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3e FERRELL | HIRT | FERRELL Copyright © 2013 by The McGraw-Hill Companies, Inc. All rights reserved. McGraw-Hill/Irwin.

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Presentation on theme: "3e FERRELL | HIRT | FERRELL Copyright © 2013 by The McGraw-Hill Companies, Inc. All rights reserved. McGraw-Hill/Irwin."— Presentation transcript:

1 3e FERRELL | HIRT | FERRELL Copyright © 2013 by The McGraw-Hill Companies, Inc. All rights reserved. McGraw-Hill/Irwin

2 CHAPTER 4 Small Business, Entrepreneurship, and Franchising 5-2

3 Entrepreneurship The process of creating and managing a business to achieved desired objectives 5-3

4 What is Small Business?  “Smallness” is relative  Small business is any independently owned and operated business, not dominant in its competitive area 5-4

5 Women in Small Business  Women play a vital role in the economy As consumers, employees and business owners  Women own over 10 million businesses in the U.S. Employ 13 million people Annual sales of $2 trillion 5-5

6 Impact of Small Businesses 5-6

7 What People in the U.S. Say is Their Idea of the American Dream 5-7

8 Small Business Innovation Small businesses represent 55% of all innovations Airplane Audio tape recorder Double-knit fabric Fiber-optic examining equipment Heart valve Optical scanner Personal computer Soft contact lenses … and much more 5-8

9 Traits of Successful Entrepreneurs 5-9

10 Popular Industries for Small Business Especially attractive industries to entrepreneurs:  Retailing and wholesaling  Services  Manufacturing  High technology 5-10

11 Retailing and Wholesaling Selling directly to consumers  Music stores  Sporting-goods shops  Dry cleaners  Boutiques  Drugstores  Restaurants  Hardware stores 5-11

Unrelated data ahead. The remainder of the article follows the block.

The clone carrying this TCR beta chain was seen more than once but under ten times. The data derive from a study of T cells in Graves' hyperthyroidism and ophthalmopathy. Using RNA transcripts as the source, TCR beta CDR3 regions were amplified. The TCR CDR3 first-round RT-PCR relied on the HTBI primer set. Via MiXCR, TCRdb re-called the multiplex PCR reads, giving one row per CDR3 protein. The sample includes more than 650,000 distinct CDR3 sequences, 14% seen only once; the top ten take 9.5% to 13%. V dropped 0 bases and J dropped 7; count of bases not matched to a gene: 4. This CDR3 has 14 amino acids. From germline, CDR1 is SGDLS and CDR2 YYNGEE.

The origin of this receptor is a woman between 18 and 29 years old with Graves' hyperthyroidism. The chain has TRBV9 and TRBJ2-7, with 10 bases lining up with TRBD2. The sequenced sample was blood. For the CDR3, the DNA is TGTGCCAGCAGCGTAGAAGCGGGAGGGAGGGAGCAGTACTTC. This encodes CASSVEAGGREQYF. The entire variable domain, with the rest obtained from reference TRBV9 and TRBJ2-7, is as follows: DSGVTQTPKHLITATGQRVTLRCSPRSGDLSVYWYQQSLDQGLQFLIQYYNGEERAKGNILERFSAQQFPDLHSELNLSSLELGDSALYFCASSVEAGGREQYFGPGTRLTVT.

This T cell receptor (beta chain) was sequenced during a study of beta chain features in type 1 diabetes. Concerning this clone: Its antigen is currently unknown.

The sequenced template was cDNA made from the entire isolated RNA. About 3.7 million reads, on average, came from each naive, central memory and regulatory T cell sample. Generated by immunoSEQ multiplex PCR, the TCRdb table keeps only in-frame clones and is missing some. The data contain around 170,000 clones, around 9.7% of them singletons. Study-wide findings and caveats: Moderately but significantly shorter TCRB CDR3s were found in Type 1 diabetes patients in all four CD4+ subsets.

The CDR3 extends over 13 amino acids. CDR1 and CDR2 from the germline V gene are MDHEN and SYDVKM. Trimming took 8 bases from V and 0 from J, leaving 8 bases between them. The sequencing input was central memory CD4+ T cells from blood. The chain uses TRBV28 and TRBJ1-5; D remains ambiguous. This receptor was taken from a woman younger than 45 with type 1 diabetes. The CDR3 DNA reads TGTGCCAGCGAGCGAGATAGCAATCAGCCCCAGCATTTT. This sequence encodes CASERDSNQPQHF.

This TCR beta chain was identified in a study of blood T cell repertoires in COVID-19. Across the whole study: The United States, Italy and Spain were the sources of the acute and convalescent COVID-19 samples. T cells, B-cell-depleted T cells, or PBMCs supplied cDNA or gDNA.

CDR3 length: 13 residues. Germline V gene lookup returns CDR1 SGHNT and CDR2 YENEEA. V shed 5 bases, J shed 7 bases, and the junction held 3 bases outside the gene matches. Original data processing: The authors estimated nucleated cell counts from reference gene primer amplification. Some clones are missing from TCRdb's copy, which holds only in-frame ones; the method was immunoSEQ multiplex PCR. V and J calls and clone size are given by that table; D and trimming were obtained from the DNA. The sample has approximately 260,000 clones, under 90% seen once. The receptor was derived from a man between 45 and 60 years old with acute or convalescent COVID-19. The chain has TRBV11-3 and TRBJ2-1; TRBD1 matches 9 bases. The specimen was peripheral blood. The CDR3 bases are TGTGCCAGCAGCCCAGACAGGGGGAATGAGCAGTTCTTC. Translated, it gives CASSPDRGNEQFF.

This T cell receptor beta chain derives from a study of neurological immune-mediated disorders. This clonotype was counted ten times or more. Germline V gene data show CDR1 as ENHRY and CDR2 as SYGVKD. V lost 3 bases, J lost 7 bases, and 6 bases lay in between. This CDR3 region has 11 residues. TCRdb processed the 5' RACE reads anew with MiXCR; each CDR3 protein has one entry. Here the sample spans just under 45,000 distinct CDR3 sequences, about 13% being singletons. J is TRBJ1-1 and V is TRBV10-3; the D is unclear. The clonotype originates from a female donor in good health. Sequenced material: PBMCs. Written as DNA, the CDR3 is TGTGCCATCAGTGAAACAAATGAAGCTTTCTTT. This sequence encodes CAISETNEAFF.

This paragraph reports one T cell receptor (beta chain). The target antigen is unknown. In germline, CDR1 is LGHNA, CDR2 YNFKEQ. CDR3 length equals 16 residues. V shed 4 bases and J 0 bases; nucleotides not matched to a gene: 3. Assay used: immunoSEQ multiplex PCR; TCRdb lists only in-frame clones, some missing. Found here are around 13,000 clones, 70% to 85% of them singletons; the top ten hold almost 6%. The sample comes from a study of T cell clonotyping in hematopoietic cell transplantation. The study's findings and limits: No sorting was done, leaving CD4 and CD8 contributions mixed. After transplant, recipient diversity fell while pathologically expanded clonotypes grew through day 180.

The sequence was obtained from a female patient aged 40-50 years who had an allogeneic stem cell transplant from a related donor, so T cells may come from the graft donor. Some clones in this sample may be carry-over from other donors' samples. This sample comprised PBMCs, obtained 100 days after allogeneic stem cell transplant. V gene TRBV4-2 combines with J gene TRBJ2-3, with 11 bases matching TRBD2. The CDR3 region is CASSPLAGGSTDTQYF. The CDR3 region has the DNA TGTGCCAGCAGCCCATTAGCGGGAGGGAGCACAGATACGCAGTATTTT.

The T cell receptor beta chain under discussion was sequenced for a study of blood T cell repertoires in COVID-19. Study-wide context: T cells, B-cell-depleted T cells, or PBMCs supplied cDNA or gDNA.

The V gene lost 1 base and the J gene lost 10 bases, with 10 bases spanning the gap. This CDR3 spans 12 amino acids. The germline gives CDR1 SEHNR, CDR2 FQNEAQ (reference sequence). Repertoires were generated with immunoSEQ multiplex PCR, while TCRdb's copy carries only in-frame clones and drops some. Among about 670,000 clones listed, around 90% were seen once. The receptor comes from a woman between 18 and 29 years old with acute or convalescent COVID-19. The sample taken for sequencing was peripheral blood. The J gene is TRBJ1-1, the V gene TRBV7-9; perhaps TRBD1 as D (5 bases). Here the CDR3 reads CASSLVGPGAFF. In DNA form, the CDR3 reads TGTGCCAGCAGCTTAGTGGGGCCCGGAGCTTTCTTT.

12 Services and Manufacturing Services Service sector is 80% of U.S. jobs  Attracts individuals whose skills are not required by large firms Manufacturing Small manufacturers excel at customization  The Malcolm Baldridge National Quality Award rewards innovative small manufacturing firms 5-12

13 High Technology Businesses that depend heavily on advanced scientific and engineering knowledge.  40% of high-tech jobs are with small businesses  Government offers small business grants for high-tech companies through Small Business Innovation Research 5-13

14 Small Business Ownership AdvantagesDisadvantages Independence High stress level CostsHigh failure rate 50% of all new businesses fail within the first 5 years Flexibility Undercapitalization Lack of funds to operate normally Focus Managerial inexperience or incompetence Reputation Inability to cope with growth 5-14

15 Top 5 Biggest Challenges, Concerns & Goals of Small Businesses 5-15

16 Starting a Business  Start with a concept or general idea  Create a business plan  Devise a strategy to guide planning & development  Make decisions Form of ownership Financing Acquire existing business or start new business? Buy a franchise 5-16